Music business

Music so nice… you may pay twice

NEW YORK – In a move that undoubtedly will confound people who want to play by the rules, music consumers will be paying twice if they want to listen to their music on their stereo and on their computer. And yes, EMI is involved.

  Today, Universal became the first label to sell copy-protected CDs with the release of its soundtrack “Fast & Furious.” This CD will keep people from listening to their music on a computer or other digital device.

  Essentially, consumers will be required to pay once for a physical CD and once for the digital music file. Fear of piracy cutting into retail sales is the major record labels’ justification for restricting how people can listen to the music they buy. The goal is to keep people from turning individual songs into the MP3 format.

  The recording industry has cited file-trading services such as Napster and an increase in CD-Rs as the primary reasons for declining album sales.

  Ironically, the RIAA announced just yesterday that a survey they conducted found that 79 percent of consumers still want to receive an album as a holiday gift. That number climbed to 87 percent among people between the ages of 10 and 27, the age group most often associated with digital piracy.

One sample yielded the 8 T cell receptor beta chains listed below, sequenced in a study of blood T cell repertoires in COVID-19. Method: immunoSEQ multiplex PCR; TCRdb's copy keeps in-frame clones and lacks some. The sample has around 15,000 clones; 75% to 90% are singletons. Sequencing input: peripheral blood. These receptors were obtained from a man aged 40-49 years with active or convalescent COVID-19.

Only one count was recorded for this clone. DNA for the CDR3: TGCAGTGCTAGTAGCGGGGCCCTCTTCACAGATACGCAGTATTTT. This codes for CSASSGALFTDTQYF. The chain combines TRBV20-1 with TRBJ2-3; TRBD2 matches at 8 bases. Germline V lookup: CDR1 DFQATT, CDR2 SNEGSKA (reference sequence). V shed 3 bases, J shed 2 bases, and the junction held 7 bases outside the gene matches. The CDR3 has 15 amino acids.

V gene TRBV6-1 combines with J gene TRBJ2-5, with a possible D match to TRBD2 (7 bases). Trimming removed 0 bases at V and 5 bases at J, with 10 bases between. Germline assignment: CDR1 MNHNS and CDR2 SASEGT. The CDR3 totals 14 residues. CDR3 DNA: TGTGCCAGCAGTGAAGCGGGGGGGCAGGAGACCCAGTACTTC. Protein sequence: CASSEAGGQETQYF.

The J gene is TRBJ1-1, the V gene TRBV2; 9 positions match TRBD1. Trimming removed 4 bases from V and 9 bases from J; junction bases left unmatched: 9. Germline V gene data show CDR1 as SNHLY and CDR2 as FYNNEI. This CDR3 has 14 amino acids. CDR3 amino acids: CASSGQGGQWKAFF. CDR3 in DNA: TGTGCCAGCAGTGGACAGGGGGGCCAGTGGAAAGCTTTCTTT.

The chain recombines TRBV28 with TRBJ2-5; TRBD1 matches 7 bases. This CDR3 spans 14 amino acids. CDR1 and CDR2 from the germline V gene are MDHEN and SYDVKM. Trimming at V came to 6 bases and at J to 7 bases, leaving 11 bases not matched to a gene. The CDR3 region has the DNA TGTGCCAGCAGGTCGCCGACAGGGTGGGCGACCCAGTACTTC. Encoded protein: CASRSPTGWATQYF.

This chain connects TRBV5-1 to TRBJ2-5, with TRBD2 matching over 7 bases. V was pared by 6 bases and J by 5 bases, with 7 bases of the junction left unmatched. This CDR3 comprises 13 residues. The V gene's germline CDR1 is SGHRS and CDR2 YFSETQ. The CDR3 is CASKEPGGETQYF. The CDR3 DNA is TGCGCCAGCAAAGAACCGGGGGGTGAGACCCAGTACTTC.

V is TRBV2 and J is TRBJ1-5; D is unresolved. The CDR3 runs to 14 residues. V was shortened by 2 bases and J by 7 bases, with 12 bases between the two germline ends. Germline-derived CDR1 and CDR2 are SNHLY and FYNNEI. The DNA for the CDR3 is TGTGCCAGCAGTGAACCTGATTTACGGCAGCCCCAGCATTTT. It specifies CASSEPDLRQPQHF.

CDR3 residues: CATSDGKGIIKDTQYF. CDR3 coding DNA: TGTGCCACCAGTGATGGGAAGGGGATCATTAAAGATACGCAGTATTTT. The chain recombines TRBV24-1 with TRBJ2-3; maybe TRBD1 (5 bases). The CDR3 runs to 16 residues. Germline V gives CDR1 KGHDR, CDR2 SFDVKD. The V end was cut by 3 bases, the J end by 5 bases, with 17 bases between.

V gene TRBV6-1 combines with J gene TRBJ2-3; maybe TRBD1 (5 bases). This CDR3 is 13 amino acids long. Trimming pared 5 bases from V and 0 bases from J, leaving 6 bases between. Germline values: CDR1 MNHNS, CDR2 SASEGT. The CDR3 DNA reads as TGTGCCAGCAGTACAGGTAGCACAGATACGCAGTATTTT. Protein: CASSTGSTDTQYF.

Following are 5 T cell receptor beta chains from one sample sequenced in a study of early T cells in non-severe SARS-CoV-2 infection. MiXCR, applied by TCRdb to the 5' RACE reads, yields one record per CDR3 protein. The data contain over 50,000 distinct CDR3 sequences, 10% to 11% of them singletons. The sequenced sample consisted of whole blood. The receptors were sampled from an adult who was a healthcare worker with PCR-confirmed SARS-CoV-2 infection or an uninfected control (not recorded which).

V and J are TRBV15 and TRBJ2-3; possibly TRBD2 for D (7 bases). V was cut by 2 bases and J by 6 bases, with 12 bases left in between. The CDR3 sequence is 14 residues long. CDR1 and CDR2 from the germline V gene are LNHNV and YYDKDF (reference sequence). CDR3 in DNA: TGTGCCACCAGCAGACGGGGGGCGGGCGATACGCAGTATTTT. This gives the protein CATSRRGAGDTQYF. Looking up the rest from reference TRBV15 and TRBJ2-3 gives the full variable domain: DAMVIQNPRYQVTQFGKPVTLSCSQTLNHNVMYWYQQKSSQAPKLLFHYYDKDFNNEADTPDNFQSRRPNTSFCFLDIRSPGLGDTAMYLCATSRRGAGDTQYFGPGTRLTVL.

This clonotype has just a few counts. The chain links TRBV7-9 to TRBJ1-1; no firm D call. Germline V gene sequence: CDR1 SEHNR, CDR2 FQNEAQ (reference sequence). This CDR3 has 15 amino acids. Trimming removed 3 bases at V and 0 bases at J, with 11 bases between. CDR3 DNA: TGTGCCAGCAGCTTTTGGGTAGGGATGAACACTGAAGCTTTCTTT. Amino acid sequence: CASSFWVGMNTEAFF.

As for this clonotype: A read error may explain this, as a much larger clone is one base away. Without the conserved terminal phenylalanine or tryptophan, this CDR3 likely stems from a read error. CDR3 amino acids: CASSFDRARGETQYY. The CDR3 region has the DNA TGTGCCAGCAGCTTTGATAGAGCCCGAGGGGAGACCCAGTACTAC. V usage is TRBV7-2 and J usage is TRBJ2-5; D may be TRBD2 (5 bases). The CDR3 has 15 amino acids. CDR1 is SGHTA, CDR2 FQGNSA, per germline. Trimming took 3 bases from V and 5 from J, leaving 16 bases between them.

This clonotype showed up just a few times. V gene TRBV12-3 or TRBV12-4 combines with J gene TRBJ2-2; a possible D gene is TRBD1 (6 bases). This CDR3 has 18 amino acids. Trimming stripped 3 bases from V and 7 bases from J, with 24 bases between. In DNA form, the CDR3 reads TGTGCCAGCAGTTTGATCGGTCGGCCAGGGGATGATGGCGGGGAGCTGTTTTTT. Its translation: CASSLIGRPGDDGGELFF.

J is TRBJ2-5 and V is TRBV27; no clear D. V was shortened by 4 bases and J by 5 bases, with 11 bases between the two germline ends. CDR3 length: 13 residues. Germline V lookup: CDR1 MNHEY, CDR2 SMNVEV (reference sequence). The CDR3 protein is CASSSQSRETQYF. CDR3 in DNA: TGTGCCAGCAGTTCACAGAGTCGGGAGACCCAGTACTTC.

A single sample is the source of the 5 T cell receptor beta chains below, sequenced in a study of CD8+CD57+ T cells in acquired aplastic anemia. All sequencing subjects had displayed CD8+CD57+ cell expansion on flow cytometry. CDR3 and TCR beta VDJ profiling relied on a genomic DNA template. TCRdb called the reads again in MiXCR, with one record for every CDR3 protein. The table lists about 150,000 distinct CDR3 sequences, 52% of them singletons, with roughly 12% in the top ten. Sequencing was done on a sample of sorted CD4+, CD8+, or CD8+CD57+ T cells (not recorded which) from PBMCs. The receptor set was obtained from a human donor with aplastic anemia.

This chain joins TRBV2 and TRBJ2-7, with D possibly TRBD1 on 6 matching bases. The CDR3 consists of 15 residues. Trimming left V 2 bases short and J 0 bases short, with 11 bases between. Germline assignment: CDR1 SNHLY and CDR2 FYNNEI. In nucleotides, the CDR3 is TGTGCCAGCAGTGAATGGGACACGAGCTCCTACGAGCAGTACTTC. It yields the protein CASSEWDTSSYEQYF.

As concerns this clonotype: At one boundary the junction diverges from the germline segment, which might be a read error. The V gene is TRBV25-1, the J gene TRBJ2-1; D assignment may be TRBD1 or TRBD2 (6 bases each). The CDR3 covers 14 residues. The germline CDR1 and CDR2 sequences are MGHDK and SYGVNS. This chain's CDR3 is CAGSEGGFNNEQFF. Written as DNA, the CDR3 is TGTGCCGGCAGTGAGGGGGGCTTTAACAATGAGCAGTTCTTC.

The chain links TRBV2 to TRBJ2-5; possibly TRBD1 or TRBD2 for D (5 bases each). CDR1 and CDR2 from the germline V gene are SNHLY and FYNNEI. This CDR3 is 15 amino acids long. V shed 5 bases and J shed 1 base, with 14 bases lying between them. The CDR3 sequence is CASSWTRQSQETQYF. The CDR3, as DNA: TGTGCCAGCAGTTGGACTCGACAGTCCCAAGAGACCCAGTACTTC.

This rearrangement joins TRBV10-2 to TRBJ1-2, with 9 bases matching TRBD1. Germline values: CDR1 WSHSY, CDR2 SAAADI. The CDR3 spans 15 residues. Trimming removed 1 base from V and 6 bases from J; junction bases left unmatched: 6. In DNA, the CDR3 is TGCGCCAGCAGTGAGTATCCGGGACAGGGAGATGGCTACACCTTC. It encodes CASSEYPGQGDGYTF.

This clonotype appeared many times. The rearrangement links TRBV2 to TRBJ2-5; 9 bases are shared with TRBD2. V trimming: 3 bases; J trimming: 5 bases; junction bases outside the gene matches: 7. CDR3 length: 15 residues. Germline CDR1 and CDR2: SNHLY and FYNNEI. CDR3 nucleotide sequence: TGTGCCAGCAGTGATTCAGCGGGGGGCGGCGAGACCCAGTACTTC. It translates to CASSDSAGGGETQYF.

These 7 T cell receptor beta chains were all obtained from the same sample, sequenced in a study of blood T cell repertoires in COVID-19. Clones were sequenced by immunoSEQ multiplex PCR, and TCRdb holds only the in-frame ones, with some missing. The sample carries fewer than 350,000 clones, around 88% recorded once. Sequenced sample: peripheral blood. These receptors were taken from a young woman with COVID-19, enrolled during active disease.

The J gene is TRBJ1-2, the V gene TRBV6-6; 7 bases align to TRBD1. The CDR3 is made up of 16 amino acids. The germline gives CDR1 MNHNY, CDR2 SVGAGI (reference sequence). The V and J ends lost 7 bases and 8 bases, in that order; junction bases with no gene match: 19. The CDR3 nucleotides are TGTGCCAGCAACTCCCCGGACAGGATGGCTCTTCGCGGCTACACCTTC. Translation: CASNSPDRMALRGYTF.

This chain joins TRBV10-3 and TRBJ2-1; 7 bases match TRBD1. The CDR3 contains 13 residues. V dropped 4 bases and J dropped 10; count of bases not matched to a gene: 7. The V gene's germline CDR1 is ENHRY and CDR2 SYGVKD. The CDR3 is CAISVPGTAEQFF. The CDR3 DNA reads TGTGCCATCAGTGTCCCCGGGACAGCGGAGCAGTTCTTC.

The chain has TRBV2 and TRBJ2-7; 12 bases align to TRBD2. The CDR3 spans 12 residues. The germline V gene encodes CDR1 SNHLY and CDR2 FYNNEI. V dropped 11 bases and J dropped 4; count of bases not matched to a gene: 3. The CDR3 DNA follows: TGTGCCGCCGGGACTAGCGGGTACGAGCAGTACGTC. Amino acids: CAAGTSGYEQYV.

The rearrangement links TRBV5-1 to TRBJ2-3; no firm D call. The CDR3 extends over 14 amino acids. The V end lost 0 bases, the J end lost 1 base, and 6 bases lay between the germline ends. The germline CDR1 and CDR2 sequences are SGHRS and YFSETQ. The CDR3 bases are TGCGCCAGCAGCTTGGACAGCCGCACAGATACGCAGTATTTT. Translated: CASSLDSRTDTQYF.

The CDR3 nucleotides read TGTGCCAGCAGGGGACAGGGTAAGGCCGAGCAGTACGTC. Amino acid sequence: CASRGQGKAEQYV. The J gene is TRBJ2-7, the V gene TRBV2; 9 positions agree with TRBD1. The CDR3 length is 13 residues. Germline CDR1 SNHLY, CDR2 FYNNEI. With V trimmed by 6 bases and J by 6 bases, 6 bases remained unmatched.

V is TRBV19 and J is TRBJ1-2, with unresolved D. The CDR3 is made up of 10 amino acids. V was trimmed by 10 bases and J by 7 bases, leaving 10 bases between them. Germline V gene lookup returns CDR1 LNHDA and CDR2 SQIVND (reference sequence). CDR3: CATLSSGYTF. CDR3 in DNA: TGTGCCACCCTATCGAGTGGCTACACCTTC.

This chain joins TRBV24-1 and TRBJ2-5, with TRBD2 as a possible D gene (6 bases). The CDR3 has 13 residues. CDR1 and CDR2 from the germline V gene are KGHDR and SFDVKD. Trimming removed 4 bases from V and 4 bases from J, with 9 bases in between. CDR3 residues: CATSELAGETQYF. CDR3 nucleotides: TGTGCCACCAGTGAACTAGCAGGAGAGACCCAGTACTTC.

For those consumers who want to listen to their music online, there is only one service being offered right now. MusicNet – a joint venture between major labels EMI, BMG, Warner Music and Internet media company RealNetworks – retails for $10 per month but limits consumers to 100 downloads and 100 streams. The downloads can’t be transferred to portable music devices or burned to CDs, and if the subscription lapses, the files will no longer play.

  Pressplay, an alternative service offered by the Universal Music Group and Sony Music, is expected out before the end of the year.

This article was written for an earlier version of The Daily Roxette.
Technical errors may occur.

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  ★ Publishing date:

December 18th, 2001

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